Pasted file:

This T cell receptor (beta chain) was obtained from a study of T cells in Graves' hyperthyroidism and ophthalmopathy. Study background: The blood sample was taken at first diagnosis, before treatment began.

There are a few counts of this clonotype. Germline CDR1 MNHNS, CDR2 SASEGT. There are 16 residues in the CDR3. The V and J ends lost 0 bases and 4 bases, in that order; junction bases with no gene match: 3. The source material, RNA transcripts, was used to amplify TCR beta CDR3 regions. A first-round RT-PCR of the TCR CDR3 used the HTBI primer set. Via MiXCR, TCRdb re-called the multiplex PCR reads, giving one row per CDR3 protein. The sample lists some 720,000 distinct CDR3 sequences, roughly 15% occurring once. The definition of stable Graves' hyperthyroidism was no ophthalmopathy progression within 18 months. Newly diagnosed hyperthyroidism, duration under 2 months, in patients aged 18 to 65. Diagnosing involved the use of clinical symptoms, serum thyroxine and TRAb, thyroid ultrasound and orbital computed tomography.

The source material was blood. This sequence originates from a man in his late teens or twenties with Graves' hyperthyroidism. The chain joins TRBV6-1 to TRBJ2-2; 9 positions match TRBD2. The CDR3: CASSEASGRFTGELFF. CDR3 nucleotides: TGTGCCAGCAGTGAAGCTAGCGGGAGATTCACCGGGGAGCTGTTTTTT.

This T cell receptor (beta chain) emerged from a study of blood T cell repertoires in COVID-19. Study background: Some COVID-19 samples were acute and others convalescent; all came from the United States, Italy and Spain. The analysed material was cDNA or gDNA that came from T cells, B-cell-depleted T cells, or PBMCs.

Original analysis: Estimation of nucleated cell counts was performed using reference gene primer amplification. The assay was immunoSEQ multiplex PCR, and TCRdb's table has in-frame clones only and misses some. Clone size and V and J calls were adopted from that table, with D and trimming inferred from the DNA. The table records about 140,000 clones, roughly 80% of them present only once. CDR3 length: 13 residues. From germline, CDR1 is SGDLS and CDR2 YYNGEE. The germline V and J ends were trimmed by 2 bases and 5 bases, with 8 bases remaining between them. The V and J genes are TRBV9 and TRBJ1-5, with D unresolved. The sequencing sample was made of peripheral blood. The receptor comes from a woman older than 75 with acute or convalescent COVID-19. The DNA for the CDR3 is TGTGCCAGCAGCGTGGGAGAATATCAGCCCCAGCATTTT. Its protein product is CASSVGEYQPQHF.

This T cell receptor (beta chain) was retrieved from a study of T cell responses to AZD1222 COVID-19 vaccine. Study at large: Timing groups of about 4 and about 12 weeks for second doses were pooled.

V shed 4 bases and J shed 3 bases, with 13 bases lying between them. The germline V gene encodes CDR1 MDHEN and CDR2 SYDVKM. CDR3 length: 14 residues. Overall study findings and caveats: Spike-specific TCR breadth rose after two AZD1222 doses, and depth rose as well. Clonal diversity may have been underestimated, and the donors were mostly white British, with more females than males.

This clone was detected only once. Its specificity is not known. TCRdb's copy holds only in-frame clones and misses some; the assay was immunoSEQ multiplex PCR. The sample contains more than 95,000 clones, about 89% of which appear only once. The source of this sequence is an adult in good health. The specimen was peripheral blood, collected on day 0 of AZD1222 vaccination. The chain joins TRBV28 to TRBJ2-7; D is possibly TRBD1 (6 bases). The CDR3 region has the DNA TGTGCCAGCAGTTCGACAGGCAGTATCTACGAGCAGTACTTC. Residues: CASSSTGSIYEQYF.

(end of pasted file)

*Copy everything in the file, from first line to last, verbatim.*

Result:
This T cell receptor (beta chain) was obtained from a study of T cells in Graves' hyperthyroidism and ophthalmopathy. Study background: The blood sample was taken at first diagnosis, before treatment began.

There are a few counts of this clonotype. Germline CDR1 MNHNS, CDR2 SASEGT. There are 16 residues in the CDR3. The V and J ends lost 0 bases and 4 bases, in that order; junction bases with no gene match: 3. The source material, RNA transcripts, was used to amplify TCR beta CDR3 regions. A first-round RT-PCR of the TCR CDR3 used the HTBI primer set. Via MiXCR, TCRdb re-called the multiplex PCR reads, giving one row per CDR3 protein. The sample lists some 720,000 distinct CDR3 sequences, roughly 15% occurring once. The definition of stable Graves' hyperthyroidism was no ophthalmopathy progression within 18 months. Newly diagnosed hyperthyroidism, duration under 2 months, in patients aged 18 to 65. Diagnosing involved the use of clinical symptoms, serum thyroxine and TRAb, thyroid ultrasound and orbital computed tomography.

The source material was blood. This sequence originates from a man in his late teens or twenties with Graves' hyperthyroidism. The chain joins TRBV6-1 to TRBJ2-2; 9 positions match TRBD2. The CDR3: CASSEASGRFTGELFF. CDR3 nucleotides: TGTGCCAGCAGTGAAGCTAGCGGGAGATTCACCGGGGAGCTGTTTTTT.

This T cell receptor (beta chain) emerged from a study of blood T cell repertoires in COVID-19. Study background: Some COVID-19 samples were acute and others convalescent; all came from the United States, Italy and Spain. The analysed material was cDNA or gDNA that came from T cells, B-cell-depleted T cells, or PBMCs.

Original analysis: Estimation of nucleated cell counts was performed using reference gene primer amplification. The assay was immunoSEQ multiplex PCR, and TCRdb's table has in-frame clones only and misses some. Clone size and V and J calls were adopted from that table, with D and trimming inferred from the DNA. The table records about 140,000 clones, roughly 80% of them present only once. CDR3 length: 13 residues. From germline, CDR1 is SGDLS and CDR2 YYNGEE. The germline V and J ends were trimmed by 2 bases and 5 bases, with 8 bases remaining between them. The V and J genes are TRBV9 and TRBJ1-5, with D unresolved. The sequencing sample was made of peripheral blood. The receptor comes from a woman older than 75 with acute or convalescent COVID-19. The DNA for the CDR3 is TGTGCCAGCAGCGTGGGAGAATATCAGCCCCAGCATTTT. Its protein product is CASSVGEYQPQHF.

This T cell receptor (beta chain) was retrieved from a study of T cell responses to AZD1222 COVID-19 vaccine. Study at large: Timing groups of about 4 and about 12 weeks for second doses were pooled.

V shed 4 bases and J shed 3 bases, with 13 bases lying between them. The germline V gene encodes CDR1 MDHEN and CDR2 SYDVKM. CDR3 length: 14 residues. Overall study findings and caveats: Spike-specific TCR breadth rose after two AZD1222 doses, and depth rose as well. Clonal diversity may have been underestimated, and the donors were mostly white British, with more females than males.

This clone was detected only once. Its specificity is not known. TCRdb's copy holds only in-frame clones and misses some; the assay was immunoSEQ multiplex PCR. The sample contains more than 95,000 clones, about 89% of which appear only once. The source of this sequence is an adult in good health. The specimen was peripheral blood, collected on day 0 of AZD1222 vaccination. The chain joins TRBV28 to TRBJ2-7; D is possibly TRBD1 (6 bases). The CDR3 region has the DNA TGTGCCAGCAGTTCGACAGGCAGTATCTACGAGCAGTACTTC. Residues: CASSSTGSIYEQYF.